The Canadian portion of the Flathead River and the US North Fork comprise the  international watershed known as the Transboundary Flathead, which forms aphysical link between the US and Canada -- Montana and British Columbia. The Transboundary Flathead is one of North America's wildest rivers; home to native fisheries of pure westslope cutthroat and bull trout, as well as the complete suite of large and mid-size carnivores, including the grizzly bear, wolverine and Canada lynx. The B.C. portion of the Transboundary Flathead flows through the last wide, low elevation valley in southern Canada, with no permanent human settlement. The Montana portion of the watershed is federally protected under the Wild and Scenic River Act and is part of the Waterton-Glacier  International Peace Park, a UNESCO World Heritage Site and a designated Biosphere Reserve.            
For over three decades, the Flathead Basin Commission fought Canadian proposals to undertake mining operations in the headwaters of the Transboundary Flathead. Massive coal deposits, hard rock minerals and coalbed natural gas lie beneath the B.C. portion of the Flathead, and initiatives for coal strip mining and CBM gas development sparked controversy as to the appropriate land use regime for this ecologically unique landscape.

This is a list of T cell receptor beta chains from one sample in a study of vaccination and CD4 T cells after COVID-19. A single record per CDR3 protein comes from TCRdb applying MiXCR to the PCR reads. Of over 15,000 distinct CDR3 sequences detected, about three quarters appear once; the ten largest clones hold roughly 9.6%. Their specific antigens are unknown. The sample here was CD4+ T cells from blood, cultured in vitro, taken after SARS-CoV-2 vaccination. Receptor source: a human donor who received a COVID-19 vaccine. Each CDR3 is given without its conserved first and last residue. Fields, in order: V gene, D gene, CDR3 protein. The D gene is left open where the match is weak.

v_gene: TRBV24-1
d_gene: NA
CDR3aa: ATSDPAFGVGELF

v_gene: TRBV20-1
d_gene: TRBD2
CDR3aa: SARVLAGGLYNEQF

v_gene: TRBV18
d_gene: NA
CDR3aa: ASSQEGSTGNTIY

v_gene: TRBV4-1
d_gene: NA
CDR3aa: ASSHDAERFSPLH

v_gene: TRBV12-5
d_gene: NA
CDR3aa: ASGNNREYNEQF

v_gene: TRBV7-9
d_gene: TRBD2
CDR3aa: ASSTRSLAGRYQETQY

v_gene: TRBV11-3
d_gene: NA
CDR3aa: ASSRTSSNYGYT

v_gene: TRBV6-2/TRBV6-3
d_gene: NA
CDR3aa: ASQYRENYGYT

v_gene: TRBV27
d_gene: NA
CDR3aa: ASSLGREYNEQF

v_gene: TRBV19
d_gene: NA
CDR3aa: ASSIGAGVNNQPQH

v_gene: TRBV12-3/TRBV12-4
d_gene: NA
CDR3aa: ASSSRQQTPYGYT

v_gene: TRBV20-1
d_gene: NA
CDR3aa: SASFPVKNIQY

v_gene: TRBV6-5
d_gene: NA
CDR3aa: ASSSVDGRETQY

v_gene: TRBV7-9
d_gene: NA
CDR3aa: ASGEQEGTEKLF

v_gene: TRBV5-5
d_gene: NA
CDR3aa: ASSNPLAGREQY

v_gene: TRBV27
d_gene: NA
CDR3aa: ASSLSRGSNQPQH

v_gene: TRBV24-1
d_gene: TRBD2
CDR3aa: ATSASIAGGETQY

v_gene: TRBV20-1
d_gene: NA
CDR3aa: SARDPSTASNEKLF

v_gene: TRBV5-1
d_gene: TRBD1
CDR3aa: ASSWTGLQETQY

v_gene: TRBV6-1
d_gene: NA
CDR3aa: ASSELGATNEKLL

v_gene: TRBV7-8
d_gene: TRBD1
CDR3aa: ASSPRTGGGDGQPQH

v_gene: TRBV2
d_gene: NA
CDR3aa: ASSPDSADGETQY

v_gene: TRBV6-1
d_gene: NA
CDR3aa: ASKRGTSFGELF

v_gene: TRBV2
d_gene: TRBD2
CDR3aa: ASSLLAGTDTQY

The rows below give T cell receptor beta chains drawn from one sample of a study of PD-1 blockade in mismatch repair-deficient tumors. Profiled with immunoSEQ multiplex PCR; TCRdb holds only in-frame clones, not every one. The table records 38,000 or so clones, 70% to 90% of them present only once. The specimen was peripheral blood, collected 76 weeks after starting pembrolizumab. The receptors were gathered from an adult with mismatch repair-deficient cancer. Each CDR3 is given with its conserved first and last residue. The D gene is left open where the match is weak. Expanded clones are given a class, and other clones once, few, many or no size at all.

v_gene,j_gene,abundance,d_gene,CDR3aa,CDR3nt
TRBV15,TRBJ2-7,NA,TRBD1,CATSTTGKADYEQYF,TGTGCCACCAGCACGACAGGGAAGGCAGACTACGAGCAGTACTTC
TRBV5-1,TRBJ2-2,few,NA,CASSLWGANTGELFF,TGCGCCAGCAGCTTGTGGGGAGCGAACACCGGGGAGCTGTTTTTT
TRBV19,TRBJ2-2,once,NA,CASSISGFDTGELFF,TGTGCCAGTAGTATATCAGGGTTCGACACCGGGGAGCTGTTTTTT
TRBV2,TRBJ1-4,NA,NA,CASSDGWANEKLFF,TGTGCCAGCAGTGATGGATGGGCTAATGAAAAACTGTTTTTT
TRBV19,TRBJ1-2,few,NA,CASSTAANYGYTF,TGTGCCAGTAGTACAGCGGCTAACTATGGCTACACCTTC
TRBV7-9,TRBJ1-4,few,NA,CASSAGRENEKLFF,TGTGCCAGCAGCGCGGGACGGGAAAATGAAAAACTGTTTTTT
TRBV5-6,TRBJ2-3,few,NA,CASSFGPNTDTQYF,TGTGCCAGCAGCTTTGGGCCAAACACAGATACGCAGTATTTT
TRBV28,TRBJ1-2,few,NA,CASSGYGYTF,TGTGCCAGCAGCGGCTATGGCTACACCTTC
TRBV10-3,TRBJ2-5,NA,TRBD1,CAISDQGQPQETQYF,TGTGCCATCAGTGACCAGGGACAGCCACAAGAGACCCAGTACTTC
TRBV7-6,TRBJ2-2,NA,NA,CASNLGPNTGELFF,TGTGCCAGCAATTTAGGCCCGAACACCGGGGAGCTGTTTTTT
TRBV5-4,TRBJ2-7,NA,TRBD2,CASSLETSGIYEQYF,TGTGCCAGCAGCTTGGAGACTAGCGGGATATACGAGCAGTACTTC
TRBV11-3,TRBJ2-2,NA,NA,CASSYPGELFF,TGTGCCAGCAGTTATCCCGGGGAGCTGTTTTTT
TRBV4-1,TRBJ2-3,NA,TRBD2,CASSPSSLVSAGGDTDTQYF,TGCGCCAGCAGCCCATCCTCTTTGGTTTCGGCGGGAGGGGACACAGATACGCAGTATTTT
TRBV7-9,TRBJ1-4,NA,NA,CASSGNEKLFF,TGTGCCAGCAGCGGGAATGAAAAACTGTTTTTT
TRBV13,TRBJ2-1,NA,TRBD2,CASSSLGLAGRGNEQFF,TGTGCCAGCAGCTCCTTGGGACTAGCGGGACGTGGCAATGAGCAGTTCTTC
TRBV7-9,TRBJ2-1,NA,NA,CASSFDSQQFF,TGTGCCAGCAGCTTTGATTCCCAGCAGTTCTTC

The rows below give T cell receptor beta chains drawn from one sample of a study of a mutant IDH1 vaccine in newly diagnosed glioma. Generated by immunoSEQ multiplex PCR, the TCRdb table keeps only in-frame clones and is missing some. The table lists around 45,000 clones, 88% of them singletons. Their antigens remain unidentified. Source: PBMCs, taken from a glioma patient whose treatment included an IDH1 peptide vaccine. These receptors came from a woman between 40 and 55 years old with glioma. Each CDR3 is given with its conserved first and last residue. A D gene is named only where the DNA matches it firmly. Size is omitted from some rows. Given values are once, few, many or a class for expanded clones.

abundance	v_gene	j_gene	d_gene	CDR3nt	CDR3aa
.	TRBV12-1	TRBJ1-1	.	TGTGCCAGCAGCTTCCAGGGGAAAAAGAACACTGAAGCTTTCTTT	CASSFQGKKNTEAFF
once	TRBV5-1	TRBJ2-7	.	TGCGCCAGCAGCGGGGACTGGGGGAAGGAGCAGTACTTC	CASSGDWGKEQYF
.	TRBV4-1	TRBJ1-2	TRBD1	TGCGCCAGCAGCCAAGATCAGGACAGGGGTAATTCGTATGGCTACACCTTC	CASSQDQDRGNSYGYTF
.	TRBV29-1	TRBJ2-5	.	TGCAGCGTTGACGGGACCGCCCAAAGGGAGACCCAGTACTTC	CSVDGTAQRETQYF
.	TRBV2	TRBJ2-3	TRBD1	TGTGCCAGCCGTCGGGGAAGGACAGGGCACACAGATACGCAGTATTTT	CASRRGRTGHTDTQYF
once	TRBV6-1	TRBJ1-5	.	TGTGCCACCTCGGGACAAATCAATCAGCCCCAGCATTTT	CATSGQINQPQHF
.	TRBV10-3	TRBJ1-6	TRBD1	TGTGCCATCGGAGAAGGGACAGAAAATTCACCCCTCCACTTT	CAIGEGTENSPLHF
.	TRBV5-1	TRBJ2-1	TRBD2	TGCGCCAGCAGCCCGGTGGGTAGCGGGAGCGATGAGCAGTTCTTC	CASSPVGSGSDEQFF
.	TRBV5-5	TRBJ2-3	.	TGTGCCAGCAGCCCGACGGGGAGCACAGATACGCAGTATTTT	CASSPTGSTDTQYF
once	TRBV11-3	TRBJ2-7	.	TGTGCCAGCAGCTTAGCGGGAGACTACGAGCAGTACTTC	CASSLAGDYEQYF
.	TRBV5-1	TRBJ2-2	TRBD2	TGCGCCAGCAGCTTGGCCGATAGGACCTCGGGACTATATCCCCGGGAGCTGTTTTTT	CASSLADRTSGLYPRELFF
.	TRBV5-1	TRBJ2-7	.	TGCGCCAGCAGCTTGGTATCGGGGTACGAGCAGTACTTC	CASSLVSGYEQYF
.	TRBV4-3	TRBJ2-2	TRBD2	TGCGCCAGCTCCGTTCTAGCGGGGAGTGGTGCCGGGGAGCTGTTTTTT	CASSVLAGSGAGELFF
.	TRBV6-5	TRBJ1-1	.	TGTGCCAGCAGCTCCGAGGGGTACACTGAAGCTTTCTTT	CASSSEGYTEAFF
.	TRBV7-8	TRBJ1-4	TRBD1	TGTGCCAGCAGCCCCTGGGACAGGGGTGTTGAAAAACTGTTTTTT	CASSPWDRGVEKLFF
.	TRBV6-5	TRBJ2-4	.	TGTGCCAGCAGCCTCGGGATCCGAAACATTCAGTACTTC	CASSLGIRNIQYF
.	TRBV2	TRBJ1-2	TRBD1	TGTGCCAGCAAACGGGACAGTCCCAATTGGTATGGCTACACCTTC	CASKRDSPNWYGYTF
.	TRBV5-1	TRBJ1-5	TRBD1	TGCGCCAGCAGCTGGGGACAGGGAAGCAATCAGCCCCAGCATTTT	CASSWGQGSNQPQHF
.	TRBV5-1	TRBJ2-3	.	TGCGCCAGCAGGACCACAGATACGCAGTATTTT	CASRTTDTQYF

A Monumental Step Toward Collaborative Management of the Transboundary Flathead            
On February 18, 2010, the Premier of British Columbia and the Governor of Montana signed a Memorandum of Understanding and Cooperation on Environmental Protection, Climate Action and Energy (MOU). The MOU acts on the obligation the two governments assumed under their Environmental Cooperation Arrangement of 2003. Representatives of Ktunaxa Nation Council and Confederated Salish and Kootenai Tribes signed the MOU as witnesses. The MOU sets outs a framework for environmental cooperation in the transboundary area including a mutual commitment to sustaining environmental values in the transboundary Flathead River Basin. Under the MOU, British Columbia and Montana committed themselves to work together to:            
  • Remove mining, oil and gas development and coal development as permissible land uses in the Flathead River Basin
  • Cooperate on fish and wildlife management
  • Collaborate on environmental assessment of any project of cross border significance that has potential to degrade land or water resources
  • Collaborate in responding to emergencies
  • Facilitate mitigation of and adaptation to climate change

The Flathead Basin Commission, Protecting water quality since 1983


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Caryn Miske Executive Director
Flathead Basin Commission
655 Timberwolf Parkway
Kalispell Montana 59901
406-240-3453 e-mail: cmiske@mt.gov


Montana Photography provided by Michael Hewston
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